The PDS was started in India in the late 1960s and it was expanded to the rural areas in the following two decades. Over the years, corruption has ensured mounting losses and according to some studies, 60% of the targeted population in high-poverty incidence states do not get their quota of grains; ‘out-of-stock’ scenarios are as high as 80% and nearly 50% pay bribes to get ration cards. The other issues that people face when they visit fair price shops are: harassment by the owners, non-availability of rations, poor quality, low weight and higher prices, closure without notice and non- availability of ration application forms. All these issues can be tackled if there is the political will to do so. For example, Chhattisgarh chief minister Raman Singh fixed the same corroded PDS system by undertaking structural and legal reforms. He took away the ownership of all PDS shops from private businessmen and gave them to local community-run bodies. To take care of bogus ration cards, a problem that plagues the entire system, cards based on a new database were issued. Riding on his good work, he came back to power for a second term in 2008.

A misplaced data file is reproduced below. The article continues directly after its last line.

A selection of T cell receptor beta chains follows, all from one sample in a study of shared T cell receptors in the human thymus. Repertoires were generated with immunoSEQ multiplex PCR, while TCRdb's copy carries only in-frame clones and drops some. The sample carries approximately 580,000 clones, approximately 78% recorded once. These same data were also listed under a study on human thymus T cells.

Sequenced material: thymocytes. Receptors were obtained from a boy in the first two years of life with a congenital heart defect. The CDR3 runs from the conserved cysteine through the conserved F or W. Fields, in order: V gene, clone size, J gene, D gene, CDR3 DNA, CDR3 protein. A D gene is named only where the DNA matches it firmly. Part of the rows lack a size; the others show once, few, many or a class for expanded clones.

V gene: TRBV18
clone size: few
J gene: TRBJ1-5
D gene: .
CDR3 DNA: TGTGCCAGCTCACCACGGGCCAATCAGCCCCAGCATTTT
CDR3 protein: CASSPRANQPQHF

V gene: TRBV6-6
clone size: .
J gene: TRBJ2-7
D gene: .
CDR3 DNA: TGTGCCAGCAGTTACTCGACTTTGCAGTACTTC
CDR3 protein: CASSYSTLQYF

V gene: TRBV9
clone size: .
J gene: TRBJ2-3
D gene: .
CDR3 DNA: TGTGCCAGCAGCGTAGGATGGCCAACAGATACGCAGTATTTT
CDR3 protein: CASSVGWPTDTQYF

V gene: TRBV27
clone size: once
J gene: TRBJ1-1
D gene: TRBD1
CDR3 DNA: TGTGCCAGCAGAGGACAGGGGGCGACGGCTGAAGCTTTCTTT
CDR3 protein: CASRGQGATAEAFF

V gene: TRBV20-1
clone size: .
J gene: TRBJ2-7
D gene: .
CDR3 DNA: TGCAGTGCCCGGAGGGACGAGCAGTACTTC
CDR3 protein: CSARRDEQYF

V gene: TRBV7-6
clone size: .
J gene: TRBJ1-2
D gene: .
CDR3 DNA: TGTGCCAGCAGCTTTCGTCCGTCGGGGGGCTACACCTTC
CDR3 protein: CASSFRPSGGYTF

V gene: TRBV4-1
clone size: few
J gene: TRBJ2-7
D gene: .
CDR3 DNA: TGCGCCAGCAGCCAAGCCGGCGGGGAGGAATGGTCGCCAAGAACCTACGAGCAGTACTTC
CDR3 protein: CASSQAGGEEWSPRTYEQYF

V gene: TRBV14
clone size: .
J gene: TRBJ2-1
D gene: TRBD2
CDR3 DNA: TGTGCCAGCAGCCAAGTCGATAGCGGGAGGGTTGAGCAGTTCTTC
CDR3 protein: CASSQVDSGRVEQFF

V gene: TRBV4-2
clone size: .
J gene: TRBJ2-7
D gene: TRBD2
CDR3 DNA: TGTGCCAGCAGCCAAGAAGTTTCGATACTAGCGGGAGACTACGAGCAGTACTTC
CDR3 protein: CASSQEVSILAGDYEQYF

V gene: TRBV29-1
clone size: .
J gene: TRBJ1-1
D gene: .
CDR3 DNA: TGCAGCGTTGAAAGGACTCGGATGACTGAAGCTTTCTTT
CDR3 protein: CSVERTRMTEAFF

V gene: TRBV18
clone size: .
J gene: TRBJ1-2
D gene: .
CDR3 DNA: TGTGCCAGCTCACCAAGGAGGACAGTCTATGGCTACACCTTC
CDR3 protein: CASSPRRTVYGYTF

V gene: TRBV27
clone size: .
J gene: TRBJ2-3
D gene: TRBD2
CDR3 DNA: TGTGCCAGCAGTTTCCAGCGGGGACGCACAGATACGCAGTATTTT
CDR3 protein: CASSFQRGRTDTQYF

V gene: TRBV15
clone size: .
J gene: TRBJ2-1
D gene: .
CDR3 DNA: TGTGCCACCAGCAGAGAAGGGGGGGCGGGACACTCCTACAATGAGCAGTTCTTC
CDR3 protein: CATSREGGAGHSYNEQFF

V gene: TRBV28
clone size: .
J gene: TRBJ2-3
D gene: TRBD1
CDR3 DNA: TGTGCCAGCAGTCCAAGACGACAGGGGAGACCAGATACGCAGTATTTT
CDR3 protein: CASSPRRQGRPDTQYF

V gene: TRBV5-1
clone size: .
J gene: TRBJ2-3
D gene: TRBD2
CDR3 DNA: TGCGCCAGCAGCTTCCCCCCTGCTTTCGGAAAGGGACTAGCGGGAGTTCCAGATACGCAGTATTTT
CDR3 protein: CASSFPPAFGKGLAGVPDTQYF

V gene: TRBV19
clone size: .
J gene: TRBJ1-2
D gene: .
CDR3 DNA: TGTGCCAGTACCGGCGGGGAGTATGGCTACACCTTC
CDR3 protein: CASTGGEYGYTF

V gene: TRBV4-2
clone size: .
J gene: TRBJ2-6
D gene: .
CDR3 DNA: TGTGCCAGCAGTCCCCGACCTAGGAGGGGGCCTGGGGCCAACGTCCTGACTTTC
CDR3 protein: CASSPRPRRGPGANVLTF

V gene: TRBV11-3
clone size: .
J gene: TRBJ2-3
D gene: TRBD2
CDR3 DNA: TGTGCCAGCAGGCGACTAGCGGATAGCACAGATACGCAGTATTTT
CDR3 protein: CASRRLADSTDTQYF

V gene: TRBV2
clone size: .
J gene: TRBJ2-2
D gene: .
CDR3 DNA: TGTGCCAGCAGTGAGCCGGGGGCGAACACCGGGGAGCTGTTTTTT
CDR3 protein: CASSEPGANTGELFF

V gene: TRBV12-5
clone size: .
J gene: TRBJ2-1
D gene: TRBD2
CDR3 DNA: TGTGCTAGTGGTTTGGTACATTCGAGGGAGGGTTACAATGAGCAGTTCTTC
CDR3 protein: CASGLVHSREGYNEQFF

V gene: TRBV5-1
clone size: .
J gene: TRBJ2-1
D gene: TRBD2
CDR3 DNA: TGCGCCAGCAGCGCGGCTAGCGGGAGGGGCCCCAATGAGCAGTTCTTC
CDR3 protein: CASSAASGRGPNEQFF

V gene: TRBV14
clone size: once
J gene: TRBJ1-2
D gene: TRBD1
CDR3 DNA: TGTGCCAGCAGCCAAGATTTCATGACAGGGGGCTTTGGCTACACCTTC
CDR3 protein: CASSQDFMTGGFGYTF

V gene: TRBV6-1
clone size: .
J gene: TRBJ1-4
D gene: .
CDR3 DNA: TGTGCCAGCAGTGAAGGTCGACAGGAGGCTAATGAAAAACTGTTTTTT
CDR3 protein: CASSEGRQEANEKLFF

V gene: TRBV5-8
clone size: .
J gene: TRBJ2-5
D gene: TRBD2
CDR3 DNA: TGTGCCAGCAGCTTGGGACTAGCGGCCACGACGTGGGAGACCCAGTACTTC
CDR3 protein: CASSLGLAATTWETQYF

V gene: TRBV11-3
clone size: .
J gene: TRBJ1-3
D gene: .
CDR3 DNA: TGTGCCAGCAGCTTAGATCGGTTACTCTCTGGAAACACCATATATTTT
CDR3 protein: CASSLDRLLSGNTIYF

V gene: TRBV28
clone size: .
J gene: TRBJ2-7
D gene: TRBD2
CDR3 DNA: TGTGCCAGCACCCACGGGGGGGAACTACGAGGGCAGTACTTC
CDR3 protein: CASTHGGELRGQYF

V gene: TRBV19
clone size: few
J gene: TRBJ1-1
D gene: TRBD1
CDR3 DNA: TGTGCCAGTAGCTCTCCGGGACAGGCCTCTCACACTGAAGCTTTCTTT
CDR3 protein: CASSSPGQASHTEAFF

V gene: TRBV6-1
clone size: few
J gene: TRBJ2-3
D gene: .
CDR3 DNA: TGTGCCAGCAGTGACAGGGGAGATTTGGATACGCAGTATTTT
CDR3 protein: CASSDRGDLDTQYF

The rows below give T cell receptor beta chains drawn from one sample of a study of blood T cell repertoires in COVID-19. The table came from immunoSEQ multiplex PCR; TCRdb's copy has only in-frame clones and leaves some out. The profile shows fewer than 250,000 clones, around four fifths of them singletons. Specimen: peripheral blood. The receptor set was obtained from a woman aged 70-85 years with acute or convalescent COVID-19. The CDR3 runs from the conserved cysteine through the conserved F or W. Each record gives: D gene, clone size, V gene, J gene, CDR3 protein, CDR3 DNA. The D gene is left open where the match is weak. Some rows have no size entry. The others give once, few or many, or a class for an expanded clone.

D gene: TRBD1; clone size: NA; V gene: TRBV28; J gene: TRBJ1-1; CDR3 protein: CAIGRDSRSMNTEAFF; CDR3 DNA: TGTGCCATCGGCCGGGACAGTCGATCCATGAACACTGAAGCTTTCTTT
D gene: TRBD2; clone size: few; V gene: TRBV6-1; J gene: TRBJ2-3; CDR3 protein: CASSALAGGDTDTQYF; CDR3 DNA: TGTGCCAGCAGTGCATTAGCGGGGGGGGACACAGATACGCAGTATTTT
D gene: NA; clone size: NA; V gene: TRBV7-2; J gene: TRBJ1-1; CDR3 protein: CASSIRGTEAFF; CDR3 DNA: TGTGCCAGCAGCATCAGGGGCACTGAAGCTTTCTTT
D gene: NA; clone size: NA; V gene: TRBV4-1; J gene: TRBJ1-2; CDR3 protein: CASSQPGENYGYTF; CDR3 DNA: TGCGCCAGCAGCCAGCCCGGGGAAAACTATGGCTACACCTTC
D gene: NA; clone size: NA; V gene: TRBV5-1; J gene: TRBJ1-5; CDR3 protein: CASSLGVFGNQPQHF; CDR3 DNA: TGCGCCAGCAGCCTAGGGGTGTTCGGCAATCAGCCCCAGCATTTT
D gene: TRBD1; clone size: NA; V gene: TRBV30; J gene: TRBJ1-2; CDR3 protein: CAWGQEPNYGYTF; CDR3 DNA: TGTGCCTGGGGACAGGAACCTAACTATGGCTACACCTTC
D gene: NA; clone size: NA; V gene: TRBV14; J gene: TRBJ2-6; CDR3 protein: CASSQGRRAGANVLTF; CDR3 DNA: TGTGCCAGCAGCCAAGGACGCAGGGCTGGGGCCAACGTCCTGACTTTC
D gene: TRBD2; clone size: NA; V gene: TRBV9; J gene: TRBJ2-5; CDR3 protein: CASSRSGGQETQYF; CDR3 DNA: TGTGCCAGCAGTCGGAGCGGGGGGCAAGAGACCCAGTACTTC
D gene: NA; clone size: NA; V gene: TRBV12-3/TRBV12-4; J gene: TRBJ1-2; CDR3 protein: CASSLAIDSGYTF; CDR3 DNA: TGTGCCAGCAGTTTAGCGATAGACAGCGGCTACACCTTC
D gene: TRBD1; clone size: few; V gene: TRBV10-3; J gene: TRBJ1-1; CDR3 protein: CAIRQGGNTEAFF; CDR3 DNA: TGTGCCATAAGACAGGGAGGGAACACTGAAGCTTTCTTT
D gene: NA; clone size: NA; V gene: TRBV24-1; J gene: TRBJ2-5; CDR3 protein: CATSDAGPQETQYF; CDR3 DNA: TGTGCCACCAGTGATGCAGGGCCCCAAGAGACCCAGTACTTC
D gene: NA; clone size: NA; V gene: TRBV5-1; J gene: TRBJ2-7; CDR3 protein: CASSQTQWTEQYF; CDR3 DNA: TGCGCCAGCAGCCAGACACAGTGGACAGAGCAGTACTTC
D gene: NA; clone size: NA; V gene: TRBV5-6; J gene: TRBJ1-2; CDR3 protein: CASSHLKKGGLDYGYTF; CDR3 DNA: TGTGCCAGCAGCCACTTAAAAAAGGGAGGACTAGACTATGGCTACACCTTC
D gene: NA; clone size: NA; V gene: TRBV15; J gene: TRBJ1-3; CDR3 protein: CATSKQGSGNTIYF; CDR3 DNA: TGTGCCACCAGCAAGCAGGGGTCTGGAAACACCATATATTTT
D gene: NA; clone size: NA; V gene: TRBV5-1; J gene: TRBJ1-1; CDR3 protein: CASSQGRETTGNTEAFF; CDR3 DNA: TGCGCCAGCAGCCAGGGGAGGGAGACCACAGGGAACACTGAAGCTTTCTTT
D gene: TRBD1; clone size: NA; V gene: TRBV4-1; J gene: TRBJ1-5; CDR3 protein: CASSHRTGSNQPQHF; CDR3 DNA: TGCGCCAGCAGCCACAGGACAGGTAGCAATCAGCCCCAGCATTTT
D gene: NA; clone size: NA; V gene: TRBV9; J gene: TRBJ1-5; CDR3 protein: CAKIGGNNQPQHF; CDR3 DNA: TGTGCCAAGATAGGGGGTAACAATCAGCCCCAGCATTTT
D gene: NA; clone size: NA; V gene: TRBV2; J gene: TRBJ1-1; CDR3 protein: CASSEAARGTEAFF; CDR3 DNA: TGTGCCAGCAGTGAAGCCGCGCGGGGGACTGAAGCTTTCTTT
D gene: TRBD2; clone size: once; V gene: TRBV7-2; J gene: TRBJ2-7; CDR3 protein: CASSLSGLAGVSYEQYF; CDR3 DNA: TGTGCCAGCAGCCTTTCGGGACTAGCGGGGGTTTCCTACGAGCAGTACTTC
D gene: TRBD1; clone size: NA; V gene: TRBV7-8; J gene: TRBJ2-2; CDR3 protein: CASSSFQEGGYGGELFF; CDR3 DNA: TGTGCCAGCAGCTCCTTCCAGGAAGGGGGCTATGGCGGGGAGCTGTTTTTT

While Chhattisgarh’s solutions may not work for other states, especially in those that are food deficit, the key issue that all governments need to keep in mind is that there has to be proper targeting and last-mile authentication about whether households have received their quota of grains or not. We also need an independent national regulator to tackle the working of the PDS, we need to strengthen the enforcement wing and anti-hoarding cell and make public servants engaged in PDS accountable by establishing flying squads to inspect the movement and distribution of food grains.